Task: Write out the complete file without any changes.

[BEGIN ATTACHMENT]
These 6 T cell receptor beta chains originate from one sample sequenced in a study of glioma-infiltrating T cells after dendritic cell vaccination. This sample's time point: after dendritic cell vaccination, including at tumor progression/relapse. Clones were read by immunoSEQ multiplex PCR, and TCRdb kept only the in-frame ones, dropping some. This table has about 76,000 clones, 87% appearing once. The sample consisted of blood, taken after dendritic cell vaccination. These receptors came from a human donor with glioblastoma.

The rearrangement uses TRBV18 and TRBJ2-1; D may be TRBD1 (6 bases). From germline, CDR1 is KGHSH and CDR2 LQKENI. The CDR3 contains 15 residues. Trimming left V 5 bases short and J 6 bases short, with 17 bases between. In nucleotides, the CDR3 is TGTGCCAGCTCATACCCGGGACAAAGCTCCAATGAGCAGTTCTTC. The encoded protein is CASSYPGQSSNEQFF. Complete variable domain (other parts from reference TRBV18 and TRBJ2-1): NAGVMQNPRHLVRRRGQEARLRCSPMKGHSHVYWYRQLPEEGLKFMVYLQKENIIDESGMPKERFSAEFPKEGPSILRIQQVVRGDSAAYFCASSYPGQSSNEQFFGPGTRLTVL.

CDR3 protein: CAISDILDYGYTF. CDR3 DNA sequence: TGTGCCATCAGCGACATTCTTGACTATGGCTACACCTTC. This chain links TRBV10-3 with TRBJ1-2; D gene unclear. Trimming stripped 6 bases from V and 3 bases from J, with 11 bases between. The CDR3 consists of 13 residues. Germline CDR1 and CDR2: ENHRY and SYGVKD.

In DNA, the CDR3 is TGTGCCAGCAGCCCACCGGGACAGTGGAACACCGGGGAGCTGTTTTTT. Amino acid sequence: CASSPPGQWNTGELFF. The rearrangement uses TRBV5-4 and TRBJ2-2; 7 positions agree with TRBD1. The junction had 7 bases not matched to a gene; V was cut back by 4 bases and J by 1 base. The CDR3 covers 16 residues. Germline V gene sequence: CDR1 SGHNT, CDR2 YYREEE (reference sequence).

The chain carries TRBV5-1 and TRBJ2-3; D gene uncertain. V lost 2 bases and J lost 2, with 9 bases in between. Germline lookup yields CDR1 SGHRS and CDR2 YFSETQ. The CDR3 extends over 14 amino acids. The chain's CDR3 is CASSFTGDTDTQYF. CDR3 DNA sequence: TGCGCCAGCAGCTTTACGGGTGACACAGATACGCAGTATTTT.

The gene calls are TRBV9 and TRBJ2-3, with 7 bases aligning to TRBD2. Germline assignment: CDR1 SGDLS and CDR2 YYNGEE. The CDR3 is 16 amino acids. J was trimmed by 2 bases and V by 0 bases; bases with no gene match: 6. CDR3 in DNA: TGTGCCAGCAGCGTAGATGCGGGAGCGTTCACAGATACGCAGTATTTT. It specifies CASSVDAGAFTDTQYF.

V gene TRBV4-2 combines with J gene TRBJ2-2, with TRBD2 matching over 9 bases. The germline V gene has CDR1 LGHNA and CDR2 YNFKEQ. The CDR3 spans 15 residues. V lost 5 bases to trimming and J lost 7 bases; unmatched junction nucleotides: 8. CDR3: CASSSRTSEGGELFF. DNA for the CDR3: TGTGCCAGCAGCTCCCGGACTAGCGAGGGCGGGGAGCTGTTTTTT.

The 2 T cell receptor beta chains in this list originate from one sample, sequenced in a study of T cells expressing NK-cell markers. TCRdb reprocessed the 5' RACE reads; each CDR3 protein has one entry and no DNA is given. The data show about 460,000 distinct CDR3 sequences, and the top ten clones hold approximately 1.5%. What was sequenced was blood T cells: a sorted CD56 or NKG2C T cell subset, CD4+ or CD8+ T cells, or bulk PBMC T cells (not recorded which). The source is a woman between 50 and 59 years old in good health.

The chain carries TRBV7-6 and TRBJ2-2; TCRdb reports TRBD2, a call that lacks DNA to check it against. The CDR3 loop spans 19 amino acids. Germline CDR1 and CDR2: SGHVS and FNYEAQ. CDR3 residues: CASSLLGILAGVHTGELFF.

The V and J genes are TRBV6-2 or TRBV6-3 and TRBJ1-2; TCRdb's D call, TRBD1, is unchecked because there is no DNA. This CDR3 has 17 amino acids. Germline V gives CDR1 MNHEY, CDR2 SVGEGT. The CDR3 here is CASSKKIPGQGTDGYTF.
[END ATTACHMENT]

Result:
These 6 T cell receptor beta chains originate from one sample sequenced in a study of glioma-infiltrating T cells after dendritic cell vaccination. This sample's time point: after dendritic cell vaccination, including at tumor progression/relapse. Clones were read by immunoSEQ multiplex PCR, and TCRdb kept only the in-frame ones, dropping some. This table has about 76,000 clones, 87% appearing once. The sample consisted of blood, taken after dendritic cell vaccination. These receptors came from a human donor with glioblastoma.

The rearrangement uses TRBV18 and TRBJ2-1; D may be TRBD1 (6 bases). From germline, CDR1 is KGHSH and CDR2 LQKENI. The CDR3 contains 15 residues. Trimming left V 5 bases short and J 6 bases short, with 17 bases between. In nucleotides, the CDR3 is TGTGCCAGCTCATACCCGGGACAAAGCTCCAATGAGCAGTTCTTC. The encoded protein is CASSYPGQSSNEQFF. Complete variable domain (other parts from reference TRBV18 and TRBJ2-1): NAGVMQNPRHLVRRRGQEARLRCSPMKGHSHVYWYRQLPEEGLKFMVYLQKENIIDESGMPKERFSAEFPKEGPSILRIQQVVRGDSAAYFCASSYPGQSSNEQFFGPGTRLTVL.

CDR3 protein: CAISDILDYGYTF. CDR3 DNA sequence: TGTGCCATCAGCGACATTCTTGACTATGGCTACACCTTC. This chain links TRBV10-3 with TRBJ1-2; D gene unclear. Trimming stripped 6 bases from V and 3 bases from J, with 11 bases between. The CDR3 consists of 13 residues. Germline CDR1 and CDR2: ENHRY and SYGVKD.

In DNA, the CDR3 is TGTGCCAGCAGCCCACCGGGACAGTGGAACACCGGGGAGCTGTTTTTT. Amino acid sequence: CASSPPGQWNTGELFF. The rearrangement uses TRBV5-4 and TRBJ2-2; 7 positions agree with TRBD1. The junction had 7 bases not matched to a gene; V was cut back by 4 bases and J by 1 base. The CDR3 covers 16 residues. Germline V gene sequence: CDR1 SGHNT, CDR2 YYREEE (reference sequence).

The chain carries TRBV5-1 and TRBJ2-3; D gene uncertain. V lost 2 bases and J lost 2, with 9 bases in between. Germline lookup yields CDR1 SGHRS and CDR2 YFSETQ. The CDR3 extends over 14 amino acids. The chain's CDR3 is CASSFTGDTDTQYF. CDR3 DNA sequence: TGCGCCAGCAGCTTTACGGGTGACACAGATACGCAGTATTTT.

The gene calls are TRBV9 and TRBJ2-3, with 7 bases aligning to TRBD2. Germline assignment: CDR1 SGDLS and CDR2 YYNGEE. The CDR3 is 16 amino acids. J was trimmed by 2 bases and V by 0 bases; bases with no gene match: 6. CDR3 in DNA: TGTGCCAGCAGCGTAGATGCGGGAGCGTTCACAGATACGCAGTATTTT. It specifies CASSVDAGAFTDTQYF.

V gene TRBV4-2 combines with J gene TRBJ2-2, with TRBD2 matching over 9 bases. The germline V gene has CDR1 LGHNA and CDR2 YNFKEQ. The CDR3 spans 15 residues. V lost 5 bases to trimming and J lost 7 bases; unmatched junction nucleotides: 8. CDR3: CASSSRTSEGGELFF. DNA for the CDR3: TGTGCCAGCAGCTCCCGGACTAGCGAGGGCGGGGAGCTGTTTTTT.

The 2 T cell receptor beta chains in this list originate from one sample, sequenced in a study of T cells expressing NK-cell markers. TCRdb reprocessed the 5' RACE reads; each CDR3 protein has one entry and no DNA is given. The data show about 460,000 distinct CDR3 sequences, and the top ten clones hold approximately 1.5%. What was sequenced was blood T cells: a sorted CD56 or NKG2C T cell subset, CD4+ or CD8+ T cells, or bulk PBMC T cells (not recorded which). The source is a woman between 50 and 59 years old in good health.

The chain carries TRBV7-6 and TRBJ2-2; TCRdb reports TRBD2, a call that lacks DNA to check it against. The CDR3 loop spans 19 amino acids. Germline CDR1 and CDR2: SGHVS and FNYEAQ. CDR3 residues: CASSLLGILAGVHTGELFF.

The V and J genes are TRBV6-2 or TRBV6-3 and TRBJ1-2; TCRdb's D call, TRBD1, is unchecked because there is no DNA. This CDR3 has 17 amino acids. Germline V gives CDR1 MNHEY, CDR2 SVGEGT. The CDR3 here is CASSKKIPGQGTDGYTF.